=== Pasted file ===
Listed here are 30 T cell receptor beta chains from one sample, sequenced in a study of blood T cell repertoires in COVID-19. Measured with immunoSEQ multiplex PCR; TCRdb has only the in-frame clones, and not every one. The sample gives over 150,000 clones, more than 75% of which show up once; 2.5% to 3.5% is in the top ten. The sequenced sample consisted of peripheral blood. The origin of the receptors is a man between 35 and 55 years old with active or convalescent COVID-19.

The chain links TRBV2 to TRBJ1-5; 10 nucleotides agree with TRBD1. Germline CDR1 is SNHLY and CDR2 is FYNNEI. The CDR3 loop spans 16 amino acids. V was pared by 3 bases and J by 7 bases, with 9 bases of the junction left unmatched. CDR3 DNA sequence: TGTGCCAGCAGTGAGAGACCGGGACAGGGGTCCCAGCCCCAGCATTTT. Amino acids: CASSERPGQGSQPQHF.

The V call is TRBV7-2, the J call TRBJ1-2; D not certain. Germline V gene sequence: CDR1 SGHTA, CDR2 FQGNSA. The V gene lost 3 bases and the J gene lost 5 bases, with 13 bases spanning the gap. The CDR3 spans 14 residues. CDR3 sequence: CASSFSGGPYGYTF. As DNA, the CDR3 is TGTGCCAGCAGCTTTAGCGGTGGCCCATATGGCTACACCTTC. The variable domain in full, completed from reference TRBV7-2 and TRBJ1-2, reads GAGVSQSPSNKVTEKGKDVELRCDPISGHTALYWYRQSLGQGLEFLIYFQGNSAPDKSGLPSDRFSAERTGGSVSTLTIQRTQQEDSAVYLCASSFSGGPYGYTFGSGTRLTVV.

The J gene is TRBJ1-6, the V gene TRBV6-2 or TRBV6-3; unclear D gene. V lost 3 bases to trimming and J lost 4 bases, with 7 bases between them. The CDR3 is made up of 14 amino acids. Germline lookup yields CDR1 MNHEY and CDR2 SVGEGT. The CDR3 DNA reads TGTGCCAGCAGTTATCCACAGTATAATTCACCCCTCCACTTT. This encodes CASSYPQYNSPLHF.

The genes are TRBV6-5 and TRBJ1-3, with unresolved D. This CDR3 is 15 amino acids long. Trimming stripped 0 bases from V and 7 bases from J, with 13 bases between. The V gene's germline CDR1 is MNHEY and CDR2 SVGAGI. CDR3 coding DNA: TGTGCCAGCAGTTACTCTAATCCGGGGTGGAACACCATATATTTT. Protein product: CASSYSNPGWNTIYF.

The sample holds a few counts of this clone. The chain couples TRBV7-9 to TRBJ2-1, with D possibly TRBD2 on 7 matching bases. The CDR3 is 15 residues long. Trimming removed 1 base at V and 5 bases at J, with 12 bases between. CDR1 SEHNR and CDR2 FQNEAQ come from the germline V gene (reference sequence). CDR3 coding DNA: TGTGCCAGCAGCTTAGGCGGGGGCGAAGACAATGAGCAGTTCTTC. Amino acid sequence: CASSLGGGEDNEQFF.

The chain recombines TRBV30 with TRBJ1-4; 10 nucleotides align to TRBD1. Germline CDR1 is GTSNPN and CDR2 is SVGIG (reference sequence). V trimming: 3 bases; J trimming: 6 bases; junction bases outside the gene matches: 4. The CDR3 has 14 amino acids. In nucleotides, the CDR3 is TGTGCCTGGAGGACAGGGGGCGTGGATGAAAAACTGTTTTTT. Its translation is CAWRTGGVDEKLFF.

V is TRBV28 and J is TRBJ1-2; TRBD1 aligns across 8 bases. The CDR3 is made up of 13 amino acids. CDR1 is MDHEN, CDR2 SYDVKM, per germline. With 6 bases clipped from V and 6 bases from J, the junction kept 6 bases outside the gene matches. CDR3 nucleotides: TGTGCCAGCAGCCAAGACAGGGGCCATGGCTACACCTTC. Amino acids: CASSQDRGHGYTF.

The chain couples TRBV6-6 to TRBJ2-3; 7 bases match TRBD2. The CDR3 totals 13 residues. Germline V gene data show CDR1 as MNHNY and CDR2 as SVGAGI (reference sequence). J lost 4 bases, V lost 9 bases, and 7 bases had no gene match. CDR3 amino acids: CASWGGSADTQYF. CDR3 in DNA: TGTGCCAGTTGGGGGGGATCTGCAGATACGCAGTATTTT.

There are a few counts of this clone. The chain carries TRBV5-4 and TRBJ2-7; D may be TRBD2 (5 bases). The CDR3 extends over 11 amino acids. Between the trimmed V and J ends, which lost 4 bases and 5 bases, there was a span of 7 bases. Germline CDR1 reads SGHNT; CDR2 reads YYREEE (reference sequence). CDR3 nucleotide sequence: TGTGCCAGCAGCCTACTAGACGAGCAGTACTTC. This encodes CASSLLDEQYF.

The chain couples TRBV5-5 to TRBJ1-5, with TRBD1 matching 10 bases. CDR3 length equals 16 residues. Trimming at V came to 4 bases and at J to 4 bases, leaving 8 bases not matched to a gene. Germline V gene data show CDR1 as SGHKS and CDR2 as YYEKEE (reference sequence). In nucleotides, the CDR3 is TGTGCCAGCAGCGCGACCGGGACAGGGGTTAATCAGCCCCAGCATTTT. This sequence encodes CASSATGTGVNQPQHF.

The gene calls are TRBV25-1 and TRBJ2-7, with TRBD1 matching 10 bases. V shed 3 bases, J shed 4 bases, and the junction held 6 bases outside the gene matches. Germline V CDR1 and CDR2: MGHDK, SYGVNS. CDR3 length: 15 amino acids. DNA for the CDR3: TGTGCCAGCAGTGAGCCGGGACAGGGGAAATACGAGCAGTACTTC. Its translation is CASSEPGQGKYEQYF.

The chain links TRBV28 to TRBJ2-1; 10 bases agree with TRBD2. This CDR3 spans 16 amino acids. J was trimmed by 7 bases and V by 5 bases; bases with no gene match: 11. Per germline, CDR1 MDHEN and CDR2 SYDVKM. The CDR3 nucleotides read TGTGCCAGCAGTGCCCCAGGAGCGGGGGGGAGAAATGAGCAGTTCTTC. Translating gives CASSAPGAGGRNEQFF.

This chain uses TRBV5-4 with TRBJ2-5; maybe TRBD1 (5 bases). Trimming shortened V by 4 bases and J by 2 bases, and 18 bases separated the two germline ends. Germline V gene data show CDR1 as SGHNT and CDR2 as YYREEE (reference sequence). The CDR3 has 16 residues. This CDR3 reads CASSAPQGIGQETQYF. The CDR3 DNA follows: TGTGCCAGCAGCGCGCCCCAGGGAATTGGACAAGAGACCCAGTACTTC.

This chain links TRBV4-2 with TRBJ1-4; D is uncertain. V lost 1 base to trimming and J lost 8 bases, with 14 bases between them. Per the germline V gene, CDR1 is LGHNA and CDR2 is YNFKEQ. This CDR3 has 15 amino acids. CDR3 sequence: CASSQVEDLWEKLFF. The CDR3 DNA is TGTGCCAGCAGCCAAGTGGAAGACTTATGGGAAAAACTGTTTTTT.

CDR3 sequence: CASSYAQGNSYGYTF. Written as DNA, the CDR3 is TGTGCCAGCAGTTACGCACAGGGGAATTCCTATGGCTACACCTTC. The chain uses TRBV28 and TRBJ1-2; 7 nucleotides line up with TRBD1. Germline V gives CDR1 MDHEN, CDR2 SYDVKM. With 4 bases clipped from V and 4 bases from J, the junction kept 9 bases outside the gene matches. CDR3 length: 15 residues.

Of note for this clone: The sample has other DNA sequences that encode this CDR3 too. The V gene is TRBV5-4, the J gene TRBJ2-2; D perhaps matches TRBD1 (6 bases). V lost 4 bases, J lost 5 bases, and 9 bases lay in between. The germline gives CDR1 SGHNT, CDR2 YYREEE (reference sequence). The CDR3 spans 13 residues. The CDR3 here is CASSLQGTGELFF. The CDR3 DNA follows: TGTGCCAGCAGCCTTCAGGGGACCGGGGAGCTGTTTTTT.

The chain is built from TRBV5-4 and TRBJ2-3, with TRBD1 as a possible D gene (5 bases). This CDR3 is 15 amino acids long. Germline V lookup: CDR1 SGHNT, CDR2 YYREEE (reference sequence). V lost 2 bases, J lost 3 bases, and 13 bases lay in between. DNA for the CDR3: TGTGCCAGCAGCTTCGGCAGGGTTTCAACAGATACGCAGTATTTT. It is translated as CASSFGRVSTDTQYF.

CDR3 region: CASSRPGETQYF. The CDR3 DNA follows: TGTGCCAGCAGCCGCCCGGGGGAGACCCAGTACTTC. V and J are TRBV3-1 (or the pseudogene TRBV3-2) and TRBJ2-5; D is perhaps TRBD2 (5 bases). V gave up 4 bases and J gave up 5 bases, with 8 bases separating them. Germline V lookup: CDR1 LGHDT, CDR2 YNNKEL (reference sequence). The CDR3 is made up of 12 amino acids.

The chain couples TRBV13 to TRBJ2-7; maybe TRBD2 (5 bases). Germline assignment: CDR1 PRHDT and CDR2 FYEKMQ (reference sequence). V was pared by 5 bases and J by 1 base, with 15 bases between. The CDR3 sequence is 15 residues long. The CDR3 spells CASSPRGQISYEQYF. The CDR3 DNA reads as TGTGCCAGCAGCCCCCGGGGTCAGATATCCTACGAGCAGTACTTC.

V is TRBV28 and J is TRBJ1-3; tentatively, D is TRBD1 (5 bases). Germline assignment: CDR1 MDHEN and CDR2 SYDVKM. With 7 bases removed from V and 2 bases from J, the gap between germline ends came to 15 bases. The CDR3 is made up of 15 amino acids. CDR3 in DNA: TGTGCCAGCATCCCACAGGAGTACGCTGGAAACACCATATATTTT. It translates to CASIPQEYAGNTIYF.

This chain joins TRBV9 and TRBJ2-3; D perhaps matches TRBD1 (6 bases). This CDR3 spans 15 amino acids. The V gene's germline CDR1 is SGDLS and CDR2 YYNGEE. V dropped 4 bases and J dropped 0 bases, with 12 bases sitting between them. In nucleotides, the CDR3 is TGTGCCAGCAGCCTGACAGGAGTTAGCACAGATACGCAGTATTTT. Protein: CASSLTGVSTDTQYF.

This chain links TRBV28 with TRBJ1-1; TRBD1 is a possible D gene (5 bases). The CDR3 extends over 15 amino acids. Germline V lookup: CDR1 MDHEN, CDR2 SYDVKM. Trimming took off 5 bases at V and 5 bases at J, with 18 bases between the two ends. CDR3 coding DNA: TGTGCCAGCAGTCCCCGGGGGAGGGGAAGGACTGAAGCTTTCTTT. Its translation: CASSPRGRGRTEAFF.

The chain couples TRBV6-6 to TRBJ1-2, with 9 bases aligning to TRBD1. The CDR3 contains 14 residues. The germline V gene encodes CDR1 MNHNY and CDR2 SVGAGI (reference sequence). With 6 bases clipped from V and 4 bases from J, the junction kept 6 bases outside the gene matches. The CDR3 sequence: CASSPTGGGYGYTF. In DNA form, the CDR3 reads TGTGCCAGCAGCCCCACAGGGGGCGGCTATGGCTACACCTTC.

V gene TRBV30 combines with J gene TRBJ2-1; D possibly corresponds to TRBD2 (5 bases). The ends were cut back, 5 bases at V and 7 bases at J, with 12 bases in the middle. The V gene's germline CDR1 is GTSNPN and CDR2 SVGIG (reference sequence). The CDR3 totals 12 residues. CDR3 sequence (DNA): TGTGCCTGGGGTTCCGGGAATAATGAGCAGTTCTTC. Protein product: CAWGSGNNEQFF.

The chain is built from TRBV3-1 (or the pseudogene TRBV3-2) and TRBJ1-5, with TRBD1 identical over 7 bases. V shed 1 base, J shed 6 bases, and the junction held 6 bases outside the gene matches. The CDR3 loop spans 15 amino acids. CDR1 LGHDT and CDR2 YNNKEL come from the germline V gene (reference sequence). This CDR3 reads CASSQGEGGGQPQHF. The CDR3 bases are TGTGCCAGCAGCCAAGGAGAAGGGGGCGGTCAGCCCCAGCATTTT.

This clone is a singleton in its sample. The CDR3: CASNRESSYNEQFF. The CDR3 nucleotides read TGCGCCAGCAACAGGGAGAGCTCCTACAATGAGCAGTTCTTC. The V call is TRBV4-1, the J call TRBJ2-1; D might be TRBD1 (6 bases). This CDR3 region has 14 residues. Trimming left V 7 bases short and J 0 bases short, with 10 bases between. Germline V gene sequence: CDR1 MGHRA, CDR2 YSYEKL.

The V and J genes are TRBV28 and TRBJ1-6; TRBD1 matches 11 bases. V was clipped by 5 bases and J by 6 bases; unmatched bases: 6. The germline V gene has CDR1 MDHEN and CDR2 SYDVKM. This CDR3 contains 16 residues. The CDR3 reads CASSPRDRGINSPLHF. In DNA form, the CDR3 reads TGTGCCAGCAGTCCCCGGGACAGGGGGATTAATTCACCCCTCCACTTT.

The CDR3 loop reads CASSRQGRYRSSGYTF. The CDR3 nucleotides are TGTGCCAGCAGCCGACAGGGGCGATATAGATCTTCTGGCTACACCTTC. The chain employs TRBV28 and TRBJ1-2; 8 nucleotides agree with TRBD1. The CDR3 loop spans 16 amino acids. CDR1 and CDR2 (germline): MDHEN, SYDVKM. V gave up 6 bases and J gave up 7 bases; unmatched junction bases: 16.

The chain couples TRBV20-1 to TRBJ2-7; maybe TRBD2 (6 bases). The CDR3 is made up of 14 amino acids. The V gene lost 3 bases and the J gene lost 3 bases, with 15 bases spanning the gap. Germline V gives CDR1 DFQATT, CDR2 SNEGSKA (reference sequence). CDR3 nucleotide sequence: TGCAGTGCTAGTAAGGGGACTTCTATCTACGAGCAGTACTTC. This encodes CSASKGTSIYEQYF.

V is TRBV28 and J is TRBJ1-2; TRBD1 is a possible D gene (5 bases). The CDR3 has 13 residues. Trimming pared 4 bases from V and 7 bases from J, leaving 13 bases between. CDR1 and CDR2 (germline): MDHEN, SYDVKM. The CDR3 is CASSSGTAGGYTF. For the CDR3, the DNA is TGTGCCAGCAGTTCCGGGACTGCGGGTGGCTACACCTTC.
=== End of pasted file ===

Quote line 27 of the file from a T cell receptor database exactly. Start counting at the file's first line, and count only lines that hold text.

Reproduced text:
This clone is a singleton in its sample. The CDR3: CASNRESSYNEQFF. The CDR3 nucleotides read TGCGCCAGCAACAGGGAGAGCTCCTACAATGAGCAGTTCTTC. The V call is TRBV4-1, the J call TRBJ2-1; D might be TRBD1 (6 bases). This CDR3 region has 14 residues. Trimming left V 7 bases short and J 0 bases short, with 10 bases between. Germline V gene sequence: CDR1 MGHRA, CDR2 YSYEKL.